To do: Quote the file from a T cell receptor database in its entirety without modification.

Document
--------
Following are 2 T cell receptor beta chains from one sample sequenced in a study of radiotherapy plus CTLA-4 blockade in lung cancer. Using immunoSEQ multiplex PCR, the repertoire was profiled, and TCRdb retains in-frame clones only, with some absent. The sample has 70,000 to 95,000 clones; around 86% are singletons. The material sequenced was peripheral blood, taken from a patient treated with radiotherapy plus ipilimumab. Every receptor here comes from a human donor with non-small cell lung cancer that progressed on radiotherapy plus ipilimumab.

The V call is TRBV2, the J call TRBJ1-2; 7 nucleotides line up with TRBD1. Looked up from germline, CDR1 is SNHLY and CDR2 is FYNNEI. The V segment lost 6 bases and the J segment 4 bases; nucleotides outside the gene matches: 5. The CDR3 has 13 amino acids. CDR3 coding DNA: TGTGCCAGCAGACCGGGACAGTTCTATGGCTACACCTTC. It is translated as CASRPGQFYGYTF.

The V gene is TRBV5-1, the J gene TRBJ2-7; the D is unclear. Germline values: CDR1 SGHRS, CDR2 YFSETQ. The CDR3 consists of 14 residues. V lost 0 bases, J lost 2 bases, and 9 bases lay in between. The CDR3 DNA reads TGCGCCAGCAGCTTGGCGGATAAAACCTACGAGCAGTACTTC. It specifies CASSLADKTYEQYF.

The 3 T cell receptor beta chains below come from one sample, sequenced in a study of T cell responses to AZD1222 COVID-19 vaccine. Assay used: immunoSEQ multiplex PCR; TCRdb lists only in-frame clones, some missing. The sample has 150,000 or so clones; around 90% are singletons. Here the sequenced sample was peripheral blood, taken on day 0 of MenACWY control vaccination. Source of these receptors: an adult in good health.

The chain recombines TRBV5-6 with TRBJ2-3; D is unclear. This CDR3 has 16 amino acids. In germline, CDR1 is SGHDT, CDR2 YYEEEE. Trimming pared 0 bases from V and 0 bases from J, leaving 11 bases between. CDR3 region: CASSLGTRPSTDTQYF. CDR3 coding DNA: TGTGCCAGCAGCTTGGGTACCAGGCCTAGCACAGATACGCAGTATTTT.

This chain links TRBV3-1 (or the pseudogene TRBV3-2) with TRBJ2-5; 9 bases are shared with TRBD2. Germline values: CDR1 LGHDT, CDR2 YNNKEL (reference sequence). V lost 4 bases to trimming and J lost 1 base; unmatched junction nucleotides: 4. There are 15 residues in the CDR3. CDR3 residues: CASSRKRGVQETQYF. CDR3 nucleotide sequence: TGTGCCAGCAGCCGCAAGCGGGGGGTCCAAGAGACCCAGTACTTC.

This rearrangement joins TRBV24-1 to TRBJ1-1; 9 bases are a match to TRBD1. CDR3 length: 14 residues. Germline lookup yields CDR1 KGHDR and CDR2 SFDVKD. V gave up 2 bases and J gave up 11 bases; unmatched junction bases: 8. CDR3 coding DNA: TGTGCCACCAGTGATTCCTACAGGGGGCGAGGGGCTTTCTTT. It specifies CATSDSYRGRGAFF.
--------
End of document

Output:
Following are 2 T cell receptor beta chains from one sample sequenced in a study of radiotherapy plus CTLA-4 blockade in lung cancer. Using immunoSEQ multiplex PCR, the repertoire was profiled, and TCRdb retains in-frame clones only, with some absent. The sample has 70,000 to 95,000 clones; around 86% are singletons. The material sequenced was peripheral blood, taken from a patient treated with radiotherapy plus ipilimumab. Every receptor here comes from a human donor with non-small cell lung cancer that progressed on radiotherapy plus ipilimumab.

The V call is TRBV2, the J call TRBJ1-2; 7 nucleotides line up with TRBD1. Looked up from germline, CDR1 is SNHLY and CDR2 is FYNNEI. The V segment lost 6 bases and the J segment 4 bases; nucleotides outside the gene matches: 5. The CDR3 has 13 amino acids. CDR3 coding DNA: TGTGCCAGCAGACCGGGACAGTTCTATGGCTACACCTTC. It is translated as CASRPGQFYGYTF.

The V gene is TRBV5-1, the J gene TRBJ2-7; the D is unclear. Germline values: CDR1 SGHRS, CDR2 YFSETQ. The CDR3 consists of 14 residues. V lost 0 bases, J lost 2 bases, and 9 bases lay in between. The CDR3 DNA reads TGCGCCAGCAGCTTGGCGGATAAAACCTACGAGCAGTACTTC. It specifies CASSLADKTYEQYF.

The 3 T cell receptor beta chains below come from one sample, sequenced in a study of T cell responses to AZD1222 COVID-19 vaccine. Assay used: immunoSEQ multiplex PCR; TCRdb lists only in-frame clones, some missing. The sample has 150,000 or so clones; around 90% are singletons. Here the sequenced sample was peripheral blood, taken on day 0 of MenACWY control vaccination. Source of these receptors: an adult in good health.

The chain recombines TRBV5-6 with TRBJ2-3; D is unclear. This CDR3 has 16 amino acids. In germline, CDR1 is SGHDT, CDR2 YYEEEE. Trimming pared 0 bases from V and 0 bases from J, leaving 11 bases between. CDR3 region: CASSLGTRPSTDTQYF. CDR3 coding DNA: TGTGCCAGCAGCTTGGGTACCAGGCCTAGCACAGATACGCAGTATTTT.

This chain links TRBV3-1 (or the pseudogene TRBV3-2) with TRBJ2-5; 9 bases are shared with TRBD2. Germline values: CDR1 LGHDT, CDR2 YNNKEL (reference sequence). V lost 4 bases to trimming and J lost 1 base; unmatched junction nucleotides: 4. There are 15 residues in the CDR3. CDR3 residues: CASSRKRGVQETQYF. CDR3 nucleotide sequence: TGTGCCAGCAGCCGCAAGCGGGGGGTCCAAGAGACCCAGTACTTC.

This rearrangement joins TRBV24-1 to TRBJ1-1; 9 bases are a match to TRBD1. CDR3 length: 14 residues. Germline lookup yields CDR1 KGHDR and CDR2 SFDVKD. V gave up 2 bases and J gave up 11 bases; unmatched junction bases: 8. CDR3 coding DNA: TGTGCCACCAGTGATTCCTACAGGGGGCGAGGGGCTTTCTTT. It specifies CATSDSYRGRGAFF.